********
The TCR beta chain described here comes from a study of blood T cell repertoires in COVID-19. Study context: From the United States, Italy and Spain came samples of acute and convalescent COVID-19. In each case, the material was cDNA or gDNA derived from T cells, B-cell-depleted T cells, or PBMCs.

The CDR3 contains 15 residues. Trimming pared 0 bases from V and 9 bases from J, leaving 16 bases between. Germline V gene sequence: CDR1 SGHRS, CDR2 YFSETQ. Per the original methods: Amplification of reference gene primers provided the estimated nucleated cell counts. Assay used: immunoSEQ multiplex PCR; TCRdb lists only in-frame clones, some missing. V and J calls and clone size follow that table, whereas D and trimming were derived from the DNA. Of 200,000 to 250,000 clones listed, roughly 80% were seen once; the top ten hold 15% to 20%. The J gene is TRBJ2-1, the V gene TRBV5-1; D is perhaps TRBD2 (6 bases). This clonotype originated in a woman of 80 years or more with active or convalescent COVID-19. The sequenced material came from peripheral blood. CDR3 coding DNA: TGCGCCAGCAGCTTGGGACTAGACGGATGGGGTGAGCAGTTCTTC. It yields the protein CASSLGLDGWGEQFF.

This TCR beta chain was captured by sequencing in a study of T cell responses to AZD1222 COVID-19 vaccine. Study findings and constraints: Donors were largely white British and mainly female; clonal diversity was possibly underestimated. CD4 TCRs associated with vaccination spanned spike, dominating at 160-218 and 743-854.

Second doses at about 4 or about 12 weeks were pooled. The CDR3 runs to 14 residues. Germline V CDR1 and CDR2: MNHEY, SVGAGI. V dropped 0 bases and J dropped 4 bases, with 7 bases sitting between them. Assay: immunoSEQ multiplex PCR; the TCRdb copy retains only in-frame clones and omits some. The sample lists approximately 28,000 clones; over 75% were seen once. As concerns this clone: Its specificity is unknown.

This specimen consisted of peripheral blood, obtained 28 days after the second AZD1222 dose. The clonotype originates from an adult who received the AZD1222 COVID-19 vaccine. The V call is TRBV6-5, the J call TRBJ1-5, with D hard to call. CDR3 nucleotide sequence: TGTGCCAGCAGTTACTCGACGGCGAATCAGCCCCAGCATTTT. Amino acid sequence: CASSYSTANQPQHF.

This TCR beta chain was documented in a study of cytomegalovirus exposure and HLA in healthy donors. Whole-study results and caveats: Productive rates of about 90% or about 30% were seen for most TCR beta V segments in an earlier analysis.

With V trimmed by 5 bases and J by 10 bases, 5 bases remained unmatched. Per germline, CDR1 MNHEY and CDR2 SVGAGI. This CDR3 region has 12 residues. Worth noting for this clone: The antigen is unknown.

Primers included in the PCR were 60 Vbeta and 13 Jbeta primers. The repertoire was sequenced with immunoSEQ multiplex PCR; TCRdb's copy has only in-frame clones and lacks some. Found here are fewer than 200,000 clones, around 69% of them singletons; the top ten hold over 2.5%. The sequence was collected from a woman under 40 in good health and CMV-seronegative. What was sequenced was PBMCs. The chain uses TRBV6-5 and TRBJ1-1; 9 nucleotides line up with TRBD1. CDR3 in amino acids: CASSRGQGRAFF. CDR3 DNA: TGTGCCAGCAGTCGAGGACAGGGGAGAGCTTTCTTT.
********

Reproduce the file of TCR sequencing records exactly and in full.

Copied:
The TCR beta chain described here comes from a study of blood T cell repertoires in COVID-19. Study context: From the United States, Italy and Spain came samples of acute and convalescent COVID-19. In each case, the material was cDNA or gDNA derived from T cells, B-cell-depleted T cells, or PBMCs.

The CDR3 contains 15 residues. Trimming pared 0 bases from V and 9 bases from J, leaving 16 bases between. Germline V gene sequence: CDR1 SGHRS, CDR2 YFSETQ. Per the original methods: Amplification of reference gene primers provided the estimated nucleated cell counts. Assay used: immunoSEQ multiplex PCR; TCRdb lists only in-frame clones, some missing. V and J calls and clone size follow that table, whereas D and trimming were derived from the DNA. Of 200,000 to 250,000 clones listed, roughly 80% were seen once; the top ten hold 15% to 20%. The J gene is TRBJ2-1, the V gene TRBV5-1; D is perhaps TRBD2 (6 bases). This clonotype originated in a woman of 80 years or more with active or convalescent COVID-19. The sequenced material came from peripheral blood. CDR3 coding DNA: TGCGCCAGCAGCTTGGGACTAGACGGATGGGGTGAGCAGTTCTTC. It yields the protein CASSLGLDGWGEQFF.

This TCR beta chain was captured by sequencing in a study of T cell responses to AZD1222 COVID-19 vaccine. Study findings and constraints: Donors were largely white British and mainly female; clonal diversity was possibly underestimated. CD4 TCRs associated with vaccination spanned spike, dominating at 160-218 and 743-854.

Second doses at about 4 or about 12 weeks were pooled. The CDR3 runs to 14 residues. Germline V CDR1 and CDR2: MNHEY, SVGAGI. V dropped 0 bases and J dropped 4 bases, with 7 bases sitting between them. Assay: immunoSEQ multiplex PCR; the TCRdb copy retains only in-frame clones and omits some. The sample lists approximately 28,000 clones; over 75% were seen once. As concerns this clone: Its specificity is unknown.

This specimen consisted of peripheral blood, obtained 28 days after the second AZD1222 dose. The clonotype originates from an adult who received the AZD1222 COVID-19 vaccine. The V call is TRBV6-5, the J call TRBJ1-5, with D hard to call. CDR3 nucleotide sequence: TGTGCCAGCAGTTACTCGACGGCGAATCAGCCCCAGCATTTT. Amino acid sequence: CASSYSTANQPQHF.

This TCR beta chain was documented in a study of cytomegalovirus exposure and HLA in healthy donors. Whole-study results and caveats: Productive rates of about 90% or about 30% were seen for most TCR beta V segments in an earlier analysis.

With V trimmed by 5 bases and J by 10 bases, 5 bases remained unmatched. Per germline, CDR1 MNHEY and CDR2 SVGAGI. This CDR3 region has 12 residues. Worth noting for this clone: The antigen is unknown.

Primers included in the PCR were 60 Vbeta and 13 Jbeta primers. The repertoire was sequenced with immunoSEQ multiplex PCR; TCRdb's copy has only in-frame clones and lacks some. Found here are fewer than 200,000 clones, around 69% of them singletons; the top ten hold over 2.5%. The sequence was collected from a woman under 40 in good health and CMV-seronegative. What was sequenced was PBMCs. The chain uses TRBV6-5 and TRBJ1-1; 9 nucleotides line up with TRBD1. CDR3 in amino acids: CASSRGQGRAFF. CDR3 DNA: TGTGCCAGCAGTCGAGGACAGGGGAGAGCTTTCTTT.